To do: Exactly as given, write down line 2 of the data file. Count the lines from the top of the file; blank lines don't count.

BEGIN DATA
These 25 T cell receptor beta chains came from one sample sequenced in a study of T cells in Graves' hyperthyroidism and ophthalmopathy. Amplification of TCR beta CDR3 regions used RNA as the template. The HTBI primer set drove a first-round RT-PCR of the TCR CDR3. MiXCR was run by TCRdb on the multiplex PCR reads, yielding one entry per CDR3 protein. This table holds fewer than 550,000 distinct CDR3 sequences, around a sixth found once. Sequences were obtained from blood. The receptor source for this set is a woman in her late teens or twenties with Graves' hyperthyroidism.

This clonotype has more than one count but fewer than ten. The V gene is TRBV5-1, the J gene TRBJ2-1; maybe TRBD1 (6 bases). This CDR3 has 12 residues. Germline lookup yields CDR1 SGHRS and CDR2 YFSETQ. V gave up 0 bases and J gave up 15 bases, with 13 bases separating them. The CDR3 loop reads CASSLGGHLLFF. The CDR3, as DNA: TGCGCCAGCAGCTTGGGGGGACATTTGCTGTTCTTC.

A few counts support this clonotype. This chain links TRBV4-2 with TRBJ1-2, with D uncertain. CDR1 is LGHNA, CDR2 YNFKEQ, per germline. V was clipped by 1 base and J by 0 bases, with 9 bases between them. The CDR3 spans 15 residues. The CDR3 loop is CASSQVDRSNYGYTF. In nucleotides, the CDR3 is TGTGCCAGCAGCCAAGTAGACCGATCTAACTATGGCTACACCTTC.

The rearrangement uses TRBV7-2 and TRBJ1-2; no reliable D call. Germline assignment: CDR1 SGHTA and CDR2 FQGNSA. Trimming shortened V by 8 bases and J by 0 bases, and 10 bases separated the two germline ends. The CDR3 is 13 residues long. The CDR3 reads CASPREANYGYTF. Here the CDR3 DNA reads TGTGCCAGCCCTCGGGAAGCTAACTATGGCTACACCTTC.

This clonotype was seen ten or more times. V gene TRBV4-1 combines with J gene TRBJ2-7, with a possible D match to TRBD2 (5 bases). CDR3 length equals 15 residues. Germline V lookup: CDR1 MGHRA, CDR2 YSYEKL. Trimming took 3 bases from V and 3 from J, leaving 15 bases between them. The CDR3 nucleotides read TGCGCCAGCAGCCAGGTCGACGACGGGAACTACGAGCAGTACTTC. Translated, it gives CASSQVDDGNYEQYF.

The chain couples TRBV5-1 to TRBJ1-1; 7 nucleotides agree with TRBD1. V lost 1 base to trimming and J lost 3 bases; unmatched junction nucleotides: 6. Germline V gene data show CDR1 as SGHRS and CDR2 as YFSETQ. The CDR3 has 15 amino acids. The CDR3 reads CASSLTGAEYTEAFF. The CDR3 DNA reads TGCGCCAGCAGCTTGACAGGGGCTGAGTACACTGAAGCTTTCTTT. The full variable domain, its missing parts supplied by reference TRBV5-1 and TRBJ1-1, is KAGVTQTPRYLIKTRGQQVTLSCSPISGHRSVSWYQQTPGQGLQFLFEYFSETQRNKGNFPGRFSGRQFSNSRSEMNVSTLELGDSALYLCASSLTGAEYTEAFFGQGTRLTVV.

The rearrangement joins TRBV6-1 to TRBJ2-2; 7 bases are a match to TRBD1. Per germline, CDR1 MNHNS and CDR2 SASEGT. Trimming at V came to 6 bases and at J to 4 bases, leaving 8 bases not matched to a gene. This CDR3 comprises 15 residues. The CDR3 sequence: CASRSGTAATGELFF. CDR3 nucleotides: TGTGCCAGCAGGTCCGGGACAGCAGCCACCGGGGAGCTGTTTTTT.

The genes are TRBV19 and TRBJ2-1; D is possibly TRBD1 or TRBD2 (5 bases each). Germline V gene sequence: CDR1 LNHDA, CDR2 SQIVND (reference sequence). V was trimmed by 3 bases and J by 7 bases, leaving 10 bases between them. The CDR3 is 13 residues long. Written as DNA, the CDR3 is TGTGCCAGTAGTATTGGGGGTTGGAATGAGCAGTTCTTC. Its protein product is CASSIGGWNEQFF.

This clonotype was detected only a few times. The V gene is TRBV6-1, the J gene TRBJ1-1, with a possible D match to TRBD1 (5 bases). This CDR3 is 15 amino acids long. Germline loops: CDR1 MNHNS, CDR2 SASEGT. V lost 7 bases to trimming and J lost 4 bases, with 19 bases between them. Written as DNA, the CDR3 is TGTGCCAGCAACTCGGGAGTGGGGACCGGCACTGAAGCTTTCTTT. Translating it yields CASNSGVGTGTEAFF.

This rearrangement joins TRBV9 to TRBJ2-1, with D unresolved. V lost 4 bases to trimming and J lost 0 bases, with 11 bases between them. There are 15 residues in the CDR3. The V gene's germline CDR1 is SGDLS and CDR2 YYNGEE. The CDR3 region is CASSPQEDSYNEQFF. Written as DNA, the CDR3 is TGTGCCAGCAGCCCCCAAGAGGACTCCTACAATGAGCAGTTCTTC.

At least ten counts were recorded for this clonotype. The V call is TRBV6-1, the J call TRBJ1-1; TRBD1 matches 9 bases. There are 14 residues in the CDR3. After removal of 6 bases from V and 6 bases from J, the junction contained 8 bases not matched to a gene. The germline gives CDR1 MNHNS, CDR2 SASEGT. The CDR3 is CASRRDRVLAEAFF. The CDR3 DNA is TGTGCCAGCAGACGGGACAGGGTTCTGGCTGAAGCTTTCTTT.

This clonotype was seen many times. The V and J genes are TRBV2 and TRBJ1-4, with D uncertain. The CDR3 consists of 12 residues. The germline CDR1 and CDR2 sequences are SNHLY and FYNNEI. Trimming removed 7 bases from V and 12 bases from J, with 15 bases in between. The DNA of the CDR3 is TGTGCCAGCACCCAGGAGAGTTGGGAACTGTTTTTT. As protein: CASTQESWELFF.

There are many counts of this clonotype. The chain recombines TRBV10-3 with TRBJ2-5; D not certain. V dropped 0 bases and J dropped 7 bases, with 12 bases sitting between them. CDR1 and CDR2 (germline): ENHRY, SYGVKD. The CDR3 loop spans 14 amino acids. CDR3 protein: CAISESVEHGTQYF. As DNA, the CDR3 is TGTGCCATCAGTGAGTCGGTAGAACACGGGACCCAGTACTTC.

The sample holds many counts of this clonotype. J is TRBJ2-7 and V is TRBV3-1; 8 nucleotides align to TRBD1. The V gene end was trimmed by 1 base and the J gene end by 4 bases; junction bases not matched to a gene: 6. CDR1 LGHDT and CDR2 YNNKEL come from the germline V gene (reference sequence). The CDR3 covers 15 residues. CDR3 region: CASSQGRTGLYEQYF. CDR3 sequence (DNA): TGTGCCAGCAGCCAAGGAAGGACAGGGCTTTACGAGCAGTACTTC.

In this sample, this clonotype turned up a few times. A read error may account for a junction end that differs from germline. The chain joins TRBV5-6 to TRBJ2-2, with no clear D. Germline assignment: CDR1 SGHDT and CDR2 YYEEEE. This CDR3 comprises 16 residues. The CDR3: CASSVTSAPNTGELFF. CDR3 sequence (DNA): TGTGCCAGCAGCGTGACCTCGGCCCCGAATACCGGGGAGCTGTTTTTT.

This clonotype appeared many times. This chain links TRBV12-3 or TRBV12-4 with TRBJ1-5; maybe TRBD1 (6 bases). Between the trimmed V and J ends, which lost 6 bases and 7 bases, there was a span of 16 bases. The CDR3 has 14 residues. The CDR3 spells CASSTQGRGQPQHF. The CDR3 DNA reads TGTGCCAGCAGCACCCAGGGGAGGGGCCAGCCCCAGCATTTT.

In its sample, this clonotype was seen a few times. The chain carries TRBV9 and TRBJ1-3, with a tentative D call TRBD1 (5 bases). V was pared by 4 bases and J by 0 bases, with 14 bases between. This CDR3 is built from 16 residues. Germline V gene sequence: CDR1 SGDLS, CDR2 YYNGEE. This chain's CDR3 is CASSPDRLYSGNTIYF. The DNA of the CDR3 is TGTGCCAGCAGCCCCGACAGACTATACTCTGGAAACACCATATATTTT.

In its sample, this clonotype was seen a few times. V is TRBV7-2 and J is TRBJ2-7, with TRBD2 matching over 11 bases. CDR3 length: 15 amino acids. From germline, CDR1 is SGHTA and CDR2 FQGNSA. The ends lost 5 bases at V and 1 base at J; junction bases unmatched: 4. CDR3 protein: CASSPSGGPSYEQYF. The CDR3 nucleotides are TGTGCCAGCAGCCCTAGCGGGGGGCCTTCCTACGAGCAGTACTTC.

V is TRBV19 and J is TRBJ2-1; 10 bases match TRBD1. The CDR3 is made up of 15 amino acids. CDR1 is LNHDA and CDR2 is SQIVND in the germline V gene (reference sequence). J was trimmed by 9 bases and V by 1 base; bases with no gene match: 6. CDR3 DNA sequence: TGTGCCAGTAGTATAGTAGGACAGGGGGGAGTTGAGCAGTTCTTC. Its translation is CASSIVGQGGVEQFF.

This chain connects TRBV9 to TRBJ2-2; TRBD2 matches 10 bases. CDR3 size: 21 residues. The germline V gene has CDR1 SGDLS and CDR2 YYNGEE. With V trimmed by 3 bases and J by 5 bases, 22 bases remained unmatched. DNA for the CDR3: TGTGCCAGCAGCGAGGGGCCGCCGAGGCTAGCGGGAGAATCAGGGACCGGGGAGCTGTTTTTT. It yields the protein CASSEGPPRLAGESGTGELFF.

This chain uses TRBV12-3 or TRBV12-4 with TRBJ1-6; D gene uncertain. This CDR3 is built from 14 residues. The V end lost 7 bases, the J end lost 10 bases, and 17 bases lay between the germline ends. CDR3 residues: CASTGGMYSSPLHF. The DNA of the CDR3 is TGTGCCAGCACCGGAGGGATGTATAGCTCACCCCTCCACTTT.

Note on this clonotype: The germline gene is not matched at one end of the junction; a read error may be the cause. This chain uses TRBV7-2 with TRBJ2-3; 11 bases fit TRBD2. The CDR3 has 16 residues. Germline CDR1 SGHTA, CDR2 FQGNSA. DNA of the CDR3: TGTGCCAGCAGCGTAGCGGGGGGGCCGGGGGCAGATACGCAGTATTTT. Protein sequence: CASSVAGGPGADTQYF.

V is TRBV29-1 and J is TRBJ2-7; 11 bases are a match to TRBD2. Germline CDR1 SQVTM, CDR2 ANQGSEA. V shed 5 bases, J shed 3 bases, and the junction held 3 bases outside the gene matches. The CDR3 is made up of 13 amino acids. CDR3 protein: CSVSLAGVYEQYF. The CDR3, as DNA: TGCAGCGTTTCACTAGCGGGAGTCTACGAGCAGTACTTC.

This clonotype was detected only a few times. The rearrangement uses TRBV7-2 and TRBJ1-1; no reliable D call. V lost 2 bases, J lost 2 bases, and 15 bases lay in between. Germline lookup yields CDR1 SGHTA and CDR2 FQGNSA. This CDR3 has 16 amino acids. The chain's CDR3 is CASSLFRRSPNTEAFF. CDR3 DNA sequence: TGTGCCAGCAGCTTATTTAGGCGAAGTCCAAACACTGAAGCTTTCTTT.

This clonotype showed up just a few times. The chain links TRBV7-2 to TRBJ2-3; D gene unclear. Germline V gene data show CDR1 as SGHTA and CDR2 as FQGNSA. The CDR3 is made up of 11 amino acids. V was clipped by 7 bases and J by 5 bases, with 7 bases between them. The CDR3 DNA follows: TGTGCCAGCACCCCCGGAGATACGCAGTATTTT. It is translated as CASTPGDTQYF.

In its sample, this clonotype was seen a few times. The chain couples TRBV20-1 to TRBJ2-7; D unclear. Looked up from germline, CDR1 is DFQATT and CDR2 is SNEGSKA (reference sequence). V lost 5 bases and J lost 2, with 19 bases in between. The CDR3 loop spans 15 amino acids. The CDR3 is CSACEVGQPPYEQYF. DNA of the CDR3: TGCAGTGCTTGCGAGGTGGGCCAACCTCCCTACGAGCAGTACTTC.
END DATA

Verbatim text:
This clonotype has more than one count but fewer than ten. The V gene is TRBV5-1, the J gene TRBJ2-1; maybe TRBD1 (6 bases). This CDR3 has 12 residues. Germline lookup yields CDR1 SGHRS and CDR2 YFSETQ. V gave up 0 bases and J gave up 15 bases, with 13 bases separating them. The CDR3 loop reads CASSLGGHLLFF. The CDR3, as DNA: TGCGCCAGCAGCTTGGGGGGACATTTGCTGTTCTTC.